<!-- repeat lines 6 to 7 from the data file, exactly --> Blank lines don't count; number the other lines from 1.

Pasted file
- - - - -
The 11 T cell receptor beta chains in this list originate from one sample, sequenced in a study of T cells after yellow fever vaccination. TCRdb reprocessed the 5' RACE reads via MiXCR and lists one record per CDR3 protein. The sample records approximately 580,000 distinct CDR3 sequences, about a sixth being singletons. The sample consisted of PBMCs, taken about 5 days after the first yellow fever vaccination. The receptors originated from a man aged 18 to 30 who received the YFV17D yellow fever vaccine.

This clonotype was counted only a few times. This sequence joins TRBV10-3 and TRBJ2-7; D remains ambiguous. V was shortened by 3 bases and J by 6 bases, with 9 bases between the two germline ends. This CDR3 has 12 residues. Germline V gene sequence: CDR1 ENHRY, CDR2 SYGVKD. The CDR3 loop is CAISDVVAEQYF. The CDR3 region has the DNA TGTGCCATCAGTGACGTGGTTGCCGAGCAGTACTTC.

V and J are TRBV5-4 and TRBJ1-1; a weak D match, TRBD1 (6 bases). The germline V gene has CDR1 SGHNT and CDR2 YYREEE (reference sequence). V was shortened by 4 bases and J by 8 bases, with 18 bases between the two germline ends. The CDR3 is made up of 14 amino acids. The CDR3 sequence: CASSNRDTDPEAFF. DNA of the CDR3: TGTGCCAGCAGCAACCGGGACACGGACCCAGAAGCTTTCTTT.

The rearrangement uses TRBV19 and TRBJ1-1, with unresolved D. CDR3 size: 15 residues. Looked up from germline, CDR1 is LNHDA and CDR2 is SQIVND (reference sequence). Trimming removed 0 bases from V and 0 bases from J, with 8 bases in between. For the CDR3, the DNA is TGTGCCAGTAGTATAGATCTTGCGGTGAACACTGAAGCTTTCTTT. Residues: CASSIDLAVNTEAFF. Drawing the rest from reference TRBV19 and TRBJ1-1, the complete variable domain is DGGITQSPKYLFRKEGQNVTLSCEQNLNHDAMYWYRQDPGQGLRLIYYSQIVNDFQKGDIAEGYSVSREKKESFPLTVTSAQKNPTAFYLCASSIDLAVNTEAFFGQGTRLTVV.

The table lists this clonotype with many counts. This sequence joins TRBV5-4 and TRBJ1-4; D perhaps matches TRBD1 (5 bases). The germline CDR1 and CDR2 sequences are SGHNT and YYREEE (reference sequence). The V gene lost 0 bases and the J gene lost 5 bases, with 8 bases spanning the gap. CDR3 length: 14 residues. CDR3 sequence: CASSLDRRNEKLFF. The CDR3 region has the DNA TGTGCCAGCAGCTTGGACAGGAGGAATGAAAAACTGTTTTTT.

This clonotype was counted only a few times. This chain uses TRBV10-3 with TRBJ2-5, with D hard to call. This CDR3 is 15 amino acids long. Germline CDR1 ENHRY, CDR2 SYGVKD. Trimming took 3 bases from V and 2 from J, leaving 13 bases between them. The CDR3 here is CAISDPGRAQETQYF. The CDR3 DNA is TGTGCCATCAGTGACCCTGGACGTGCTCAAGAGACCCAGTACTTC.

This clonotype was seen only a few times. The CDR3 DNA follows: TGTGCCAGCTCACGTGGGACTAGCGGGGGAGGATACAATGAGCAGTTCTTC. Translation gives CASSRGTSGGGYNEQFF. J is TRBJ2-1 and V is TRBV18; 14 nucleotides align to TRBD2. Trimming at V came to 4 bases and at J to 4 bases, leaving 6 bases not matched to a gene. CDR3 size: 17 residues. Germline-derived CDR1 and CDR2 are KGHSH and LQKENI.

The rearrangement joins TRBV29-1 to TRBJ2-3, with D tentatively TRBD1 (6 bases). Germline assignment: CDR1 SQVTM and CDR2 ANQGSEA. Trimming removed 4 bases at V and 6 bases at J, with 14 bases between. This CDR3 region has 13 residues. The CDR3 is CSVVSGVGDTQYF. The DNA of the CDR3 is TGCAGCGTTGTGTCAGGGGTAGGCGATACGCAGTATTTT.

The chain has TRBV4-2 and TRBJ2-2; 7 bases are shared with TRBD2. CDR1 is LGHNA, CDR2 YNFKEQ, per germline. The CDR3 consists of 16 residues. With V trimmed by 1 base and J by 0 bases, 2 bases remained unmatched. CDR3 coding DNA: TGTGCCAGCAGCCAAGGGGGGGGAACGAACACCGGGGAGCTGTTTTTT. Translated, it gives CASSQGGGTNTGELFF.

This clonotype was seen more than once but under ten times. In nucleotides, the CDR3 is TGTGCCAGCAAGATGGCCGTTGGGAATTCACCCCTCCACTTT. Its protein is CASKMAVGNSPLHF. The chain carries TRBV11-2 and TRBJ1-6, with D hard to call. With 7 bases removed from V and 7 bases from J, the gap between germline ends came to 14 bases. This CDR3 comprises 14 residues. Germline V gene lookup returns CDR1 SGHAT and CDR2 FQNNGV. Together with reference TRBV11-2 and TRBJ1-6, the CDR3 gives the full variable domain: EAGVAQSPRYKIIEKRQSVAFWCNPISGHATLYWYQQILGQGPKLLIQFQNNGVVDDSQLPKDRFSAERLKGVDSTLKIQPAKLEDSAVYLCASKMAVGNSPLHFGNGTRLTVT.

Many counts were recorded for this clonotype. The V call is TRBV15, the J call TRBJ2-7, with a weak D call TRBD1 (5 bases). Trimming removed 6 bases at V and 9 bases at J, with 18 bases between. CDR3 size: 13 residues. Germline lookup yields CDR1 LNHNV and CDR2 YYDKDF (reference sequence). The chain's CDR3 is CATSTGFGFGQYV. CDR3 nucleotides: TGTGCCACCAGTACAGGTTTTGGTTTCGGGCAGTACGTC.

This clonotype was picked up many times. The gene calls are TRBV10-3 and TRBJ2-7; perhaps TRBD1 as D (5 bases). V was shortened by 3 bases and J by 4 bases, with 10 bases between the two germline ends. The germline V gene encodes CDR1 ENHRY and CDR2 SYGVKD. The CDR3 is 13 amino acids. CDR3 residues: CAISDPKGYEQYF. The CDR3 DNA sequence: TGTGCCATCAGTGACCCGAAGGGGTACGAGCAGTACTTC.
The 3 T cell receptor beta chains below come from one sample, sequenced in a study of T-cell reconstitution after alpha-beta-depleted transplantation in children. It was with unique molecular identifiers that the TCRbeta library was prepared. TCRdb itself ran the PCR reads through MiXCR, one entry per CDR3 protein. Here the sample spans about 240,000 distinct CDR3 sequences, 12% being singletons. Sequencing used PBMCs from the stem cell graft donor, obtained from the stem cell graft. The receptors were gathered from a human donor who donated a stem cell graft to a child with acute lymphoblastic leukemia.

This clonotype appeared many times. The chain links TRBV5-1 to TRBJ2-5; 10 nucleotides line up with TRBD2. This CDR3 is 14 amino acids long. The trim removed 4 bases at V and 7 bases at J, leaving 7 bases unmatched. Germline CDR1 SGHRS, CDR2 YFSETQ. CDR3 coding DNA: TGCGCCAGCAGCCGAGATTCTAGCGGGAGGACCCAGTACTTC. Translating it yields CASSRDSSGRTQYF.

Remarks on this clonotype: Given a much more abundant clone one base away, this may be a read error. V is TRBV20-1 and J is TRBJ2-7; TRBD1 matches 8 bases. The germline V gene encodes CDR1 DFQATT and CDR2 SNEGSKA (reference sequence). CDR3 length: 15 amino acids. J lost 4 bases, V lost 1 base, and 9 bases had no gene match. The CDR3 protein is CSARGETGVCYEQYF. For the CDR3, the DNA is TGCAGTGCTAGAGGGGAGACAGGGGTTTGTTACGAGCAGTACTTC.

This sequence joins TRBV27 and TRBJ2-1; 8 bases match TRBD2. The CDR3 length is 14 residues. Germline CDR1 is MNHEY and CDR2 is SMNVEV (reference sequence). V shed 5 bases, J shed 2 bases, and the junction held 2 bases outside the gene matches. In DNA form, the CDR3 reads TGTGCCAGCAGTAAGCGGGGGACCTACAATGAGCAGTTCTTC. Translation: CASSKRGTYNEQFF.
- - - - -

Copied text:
This clonotype was counted only a few times. This chain uses TRBV10-3 with TRBJ2-5, with D hard to call. This CDR3 is 15 amino acids long. Germline CDR1 ENHRY, CDR2 SYGVKD. Trimming took 3 bases from V and 2 from J, leaving 13 bases between them. The CDR3 here is CAISDPGRAQETQYF. The CDR3 DNA is TGTGCCATCAGTGACCCTGGACGTGCTCAAGAGACCCAGTACTTC.

This clonotype was seen only a few times. The CDR3 DNA follows: TGTGCCAGCTCACGTGGGACTAGCGGGGGAGGATACAATGAGCAGTTCTTC. Translation gives CASSRGTSGGGYNEQFF. J is TRBJ2-1 and V is TRBV18; 14 nucleotides align to TRBD2. Trimming at V came to 4 bases and at J to 4 bases, leaving 6 bases not matched to a gene. CDR3 size: 17 residues. Germline-derived CDR1 and CDR2 are KGHSH and LQKENI.